My home life was a mess my senior year, my brother joined the US Army and was living in Germany, my sister was living in Pensacola, Florida and my mother had left the Methodist minister that fall. She was living in Columbus and the minister had a nervous breakdown and was hospitalized for some time; I was pretty much on my own. I spent my afternoons reading and listening to music. Music was my savior, I had a cassette of R.E.M. “murmur” on one side and “recokoning” on the other. I discovered Lou Reed and the Velvet Underground when I was fifteen and had purchased half of Lou’s entire 70’s catalog in a few days mostly in the cut-out bin at Woolworths and at School Kids records in Athens. “Street Hassle” and “Berlin” were particular favorites as well as the newly released “New Sensations.” I could easily spend hours by myself with music. I would read and jerk-off. That was pretty much my days. When Jenny entered my life, she was completely flabbergasted by the amount of music I had and the wide range of tastes I had developed at that early age. I suppose when you have little else you just tend to immerse yourself in what gives you release. She had never heard of Lou Reed, Elvis Costello, R.E.M., The Smiths or even that the Beatles had released a ton of albums.
We would spend our afternoons going to my house, fooling around, listening to music and laughing. We laughed like crazy, I suppose we were both heading towards the deep end already at that point in our lives. I totally regarded myself at the edge of the social scene in high school, I had a few really good friends (one of which was Chris Biester who would years later form Appalachian Death Ride) and was known as the pretty much the eccentric class clown in high school. By the end of our senior year Jenny and I were voted “best couple” and she was voted “funniest female”. Gas was only $1 a gallon.
One afternoon, shortly after we started dating she was showing me some of her photographs in her parents basement and I noticed an old organ, I asked her who played and she told me she did. She then proceeded to play several songs that she had written to help sing her young brother Tony to sleep. I was impressed. Looking back the songs were not too unlike some of the songs that Daniel Johnston wrote on his parent’s organ, the melodies were buried within the claustrophobic chords of the machine, muffled and blunted but strong nevertheless. I encouraged her to keep writing them.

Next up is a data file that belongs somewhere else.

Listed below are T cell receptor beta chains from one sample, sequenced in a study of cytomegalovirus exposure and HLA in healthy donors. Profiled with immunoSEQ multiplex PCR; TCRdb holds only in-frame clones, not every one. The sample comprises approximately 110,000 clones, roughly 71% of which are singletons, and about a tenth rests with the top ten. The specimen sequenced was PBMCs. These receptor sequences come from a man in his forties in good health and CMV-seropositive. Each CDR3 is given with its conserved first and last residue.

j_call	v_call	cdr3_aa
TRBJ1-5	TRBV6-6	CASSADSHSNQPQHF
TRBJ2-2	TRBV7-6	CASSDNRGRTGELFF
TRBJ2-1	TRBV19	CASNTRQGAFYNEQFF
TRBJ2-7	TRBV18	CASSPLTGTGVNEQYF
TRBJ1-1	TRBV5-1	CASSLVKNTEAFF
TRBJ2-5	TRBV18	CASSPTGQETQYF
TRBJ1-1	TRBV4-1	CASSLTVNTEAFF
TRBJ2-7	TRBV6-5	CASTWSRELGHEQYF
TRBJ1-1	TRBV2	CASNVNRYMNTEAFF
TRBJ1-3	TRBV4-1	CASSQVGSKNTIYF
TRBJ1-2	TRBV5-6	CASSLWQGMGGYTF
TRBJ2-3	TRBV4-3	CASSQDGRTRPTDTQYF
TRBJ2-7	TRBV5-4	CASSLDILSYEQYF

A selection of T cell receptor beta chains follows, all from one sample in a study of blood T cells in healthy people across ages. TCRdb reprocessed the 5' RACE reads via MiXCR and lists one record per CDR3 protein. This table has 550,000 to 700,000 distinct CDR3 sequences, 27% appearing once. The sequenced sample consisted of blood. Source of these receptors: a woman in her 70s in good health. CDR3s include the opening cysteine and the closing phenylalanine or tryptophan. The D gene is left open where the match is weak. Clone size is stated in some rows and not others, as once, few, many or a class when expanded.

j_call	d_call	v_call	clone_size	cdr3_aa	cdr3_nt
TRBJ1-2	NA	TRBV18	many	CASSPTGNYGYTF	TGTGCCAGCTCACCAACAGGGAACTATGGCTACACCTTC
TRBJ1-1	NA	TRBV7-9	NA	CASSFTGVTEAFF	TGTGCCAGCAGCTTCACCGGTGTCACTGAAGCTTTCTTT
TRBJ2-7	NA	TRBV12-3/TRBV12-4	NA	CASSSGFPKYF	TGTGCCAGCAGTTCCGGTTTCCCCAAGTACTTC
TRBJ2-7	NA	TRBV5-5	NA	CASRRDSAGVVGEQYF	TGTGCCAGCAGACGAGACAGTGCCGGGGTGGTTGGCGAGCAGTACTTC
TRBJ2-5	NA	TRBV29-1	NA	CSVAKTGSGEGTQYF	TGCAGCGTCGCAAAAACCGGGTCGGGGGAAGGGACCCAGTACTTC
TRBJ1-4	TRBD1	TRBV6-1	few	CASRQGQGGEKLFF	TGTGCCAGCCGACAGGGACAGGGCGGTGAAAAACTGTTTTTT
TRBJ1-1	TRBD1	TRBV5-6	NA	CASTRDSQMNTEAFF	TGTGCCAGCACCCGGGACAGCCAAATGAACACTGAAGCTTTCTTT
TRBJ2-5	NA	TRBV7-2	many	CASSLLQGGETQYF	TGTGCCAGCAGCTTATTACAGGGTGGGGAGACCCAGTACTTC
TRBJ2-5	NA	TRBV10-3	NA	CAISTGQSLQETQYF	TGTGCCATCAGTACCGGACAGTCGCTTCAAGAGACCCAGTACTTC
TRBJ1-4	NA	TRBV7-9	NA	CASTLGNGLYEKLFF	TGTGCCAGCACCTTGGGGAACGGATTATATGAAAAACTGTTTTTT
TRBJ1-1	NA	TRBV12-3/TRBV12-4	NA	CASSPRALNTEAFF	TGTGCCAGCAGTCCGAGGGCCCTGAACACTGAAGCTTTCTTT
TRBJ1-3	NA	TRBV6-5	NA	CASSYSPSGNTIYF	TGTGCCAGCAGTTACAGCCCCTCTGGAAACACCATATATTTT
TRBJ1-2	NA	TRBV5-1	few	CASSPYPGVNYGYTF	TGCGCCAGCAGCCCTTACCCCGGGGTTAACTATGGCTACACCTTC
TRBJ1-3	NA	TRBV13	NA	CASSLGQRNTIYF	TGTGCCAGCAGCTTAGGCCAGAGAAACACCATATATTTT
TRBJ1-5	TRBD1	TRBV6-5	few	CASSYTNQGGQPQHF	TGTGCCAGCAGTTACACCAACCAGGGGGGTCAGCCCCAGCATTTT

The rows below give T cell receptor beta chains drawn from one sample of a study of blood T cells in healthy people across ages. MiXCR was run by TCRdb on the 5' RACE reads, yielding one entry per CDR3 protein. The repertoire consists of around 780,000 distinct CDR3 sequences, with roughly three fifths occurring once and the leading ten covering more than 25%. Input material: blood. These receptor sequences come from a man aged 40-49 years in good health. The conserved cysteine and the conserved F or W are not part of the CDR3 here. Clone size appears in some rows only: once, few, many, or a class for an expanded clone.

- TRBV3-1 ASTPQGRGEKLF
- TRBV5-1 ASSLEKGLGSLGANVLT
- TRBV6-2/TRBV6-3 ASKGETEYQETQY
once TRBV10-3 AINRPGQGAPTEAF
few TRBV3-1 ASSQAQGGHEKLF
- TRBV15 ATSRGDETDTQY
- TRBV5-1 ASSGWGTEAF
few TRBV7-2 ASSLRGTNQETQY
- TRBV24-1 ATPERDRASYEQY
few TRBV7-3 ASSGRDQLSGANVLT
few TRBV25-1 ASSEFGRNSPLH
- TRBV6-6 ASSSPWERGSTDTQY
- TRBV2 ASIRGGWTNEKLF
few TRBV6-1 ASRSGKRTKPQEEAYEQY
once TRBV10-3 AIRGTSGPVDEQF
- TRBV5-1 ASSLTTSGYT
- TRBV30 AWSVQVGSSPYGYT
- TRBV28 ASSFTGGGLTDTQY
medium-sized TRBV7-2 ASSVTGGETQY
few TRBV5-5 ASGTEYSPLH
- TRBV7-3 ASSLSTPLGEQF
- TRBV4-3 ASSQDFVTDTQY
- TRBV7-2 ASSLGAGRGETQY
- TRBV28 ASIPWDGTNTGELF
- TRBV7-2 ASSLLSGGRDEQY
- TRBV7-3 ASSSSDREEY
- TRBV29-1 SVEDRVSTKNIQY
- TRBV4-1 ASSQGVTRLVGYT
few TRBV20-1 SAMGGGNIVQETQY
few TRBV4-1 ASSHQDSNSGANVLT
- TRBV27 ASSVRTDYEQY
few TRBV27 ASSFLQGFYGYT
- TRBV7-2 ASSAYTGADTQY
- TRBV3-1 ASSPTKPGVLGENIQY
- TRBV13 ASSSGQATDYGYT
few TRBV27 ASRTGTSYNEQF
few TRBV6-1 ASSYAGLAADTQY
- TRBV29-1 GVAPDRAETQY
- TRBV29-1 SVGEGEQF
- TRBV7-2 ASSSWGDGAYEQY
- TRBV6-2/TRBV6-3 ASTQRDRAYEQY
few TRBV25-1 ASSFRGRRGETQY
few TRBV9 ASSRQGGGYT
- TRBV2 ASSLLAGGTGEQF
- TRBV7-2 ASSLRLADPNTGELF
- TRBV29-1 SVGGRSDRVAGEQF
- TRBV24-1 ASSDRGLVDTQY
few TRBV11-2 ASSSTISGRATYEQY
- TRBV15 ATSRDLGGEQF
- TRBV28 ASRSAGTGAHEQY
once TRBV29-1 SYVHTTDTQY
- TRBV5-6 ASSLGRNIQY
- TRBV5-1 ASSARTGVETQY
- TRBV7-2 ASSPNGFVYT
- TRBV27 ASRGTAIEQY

We went back to her bed and she giggled, and said that she had something to show me, immediately I had the over-sexed thoughts of a seventeen year old boy as she reached under the bed. She then produced a giant burr-penis. It was giant, made by her and her sister Rachel with about a hundred round prickly burrs found on their farmland. They had constructed a giant penis complete with balls. It measured roughly nine inches not including the nuts. I laughed, more at the brilliance of making a giant dick out of burrs then the creation itself. Rachel bounded down the stairs, laughed and said “no, you aren’t showing him the burr-dick are you?” We all laughed and then Jenny’s mother Ginger walked in. Ginger was as straight as straight is, a woman for whom the phrase “gosh-darn-it” was an offense. Ginger was horrified and immediately offered me an apology, saying “Bela, I’m so sorry you have to see that fifth, I told her to get rid of it.” Just then Jenny laughed and said “Oh, mom you know you always loved it!” with that she flipped the sticky burr-dick towards Ginger, where it immediately latched onto her chest. She was horrified and as she tried in vain to flick it off, the burr-dick just seemed to become more entrenched in her blouse. “Oh, Jenny you are horrible!” and then the absurdity of the situation hit her and Ginger had to laugh soon, “Just don’t let your dad know you still have this piece of trash.”
Jenny always had a knack for making light out of any situation, her wit was quicker than Hawkeye Pierce and because her delivery was so fast and fun loving she could get away with it. There would come a time when the wit didn’t work anymore, it seems that charm and brilliance can shrivel with age if it is not cared for, when a person’s circumstances and tragedies can engulf them and leave little trace of flash that burned so bright within them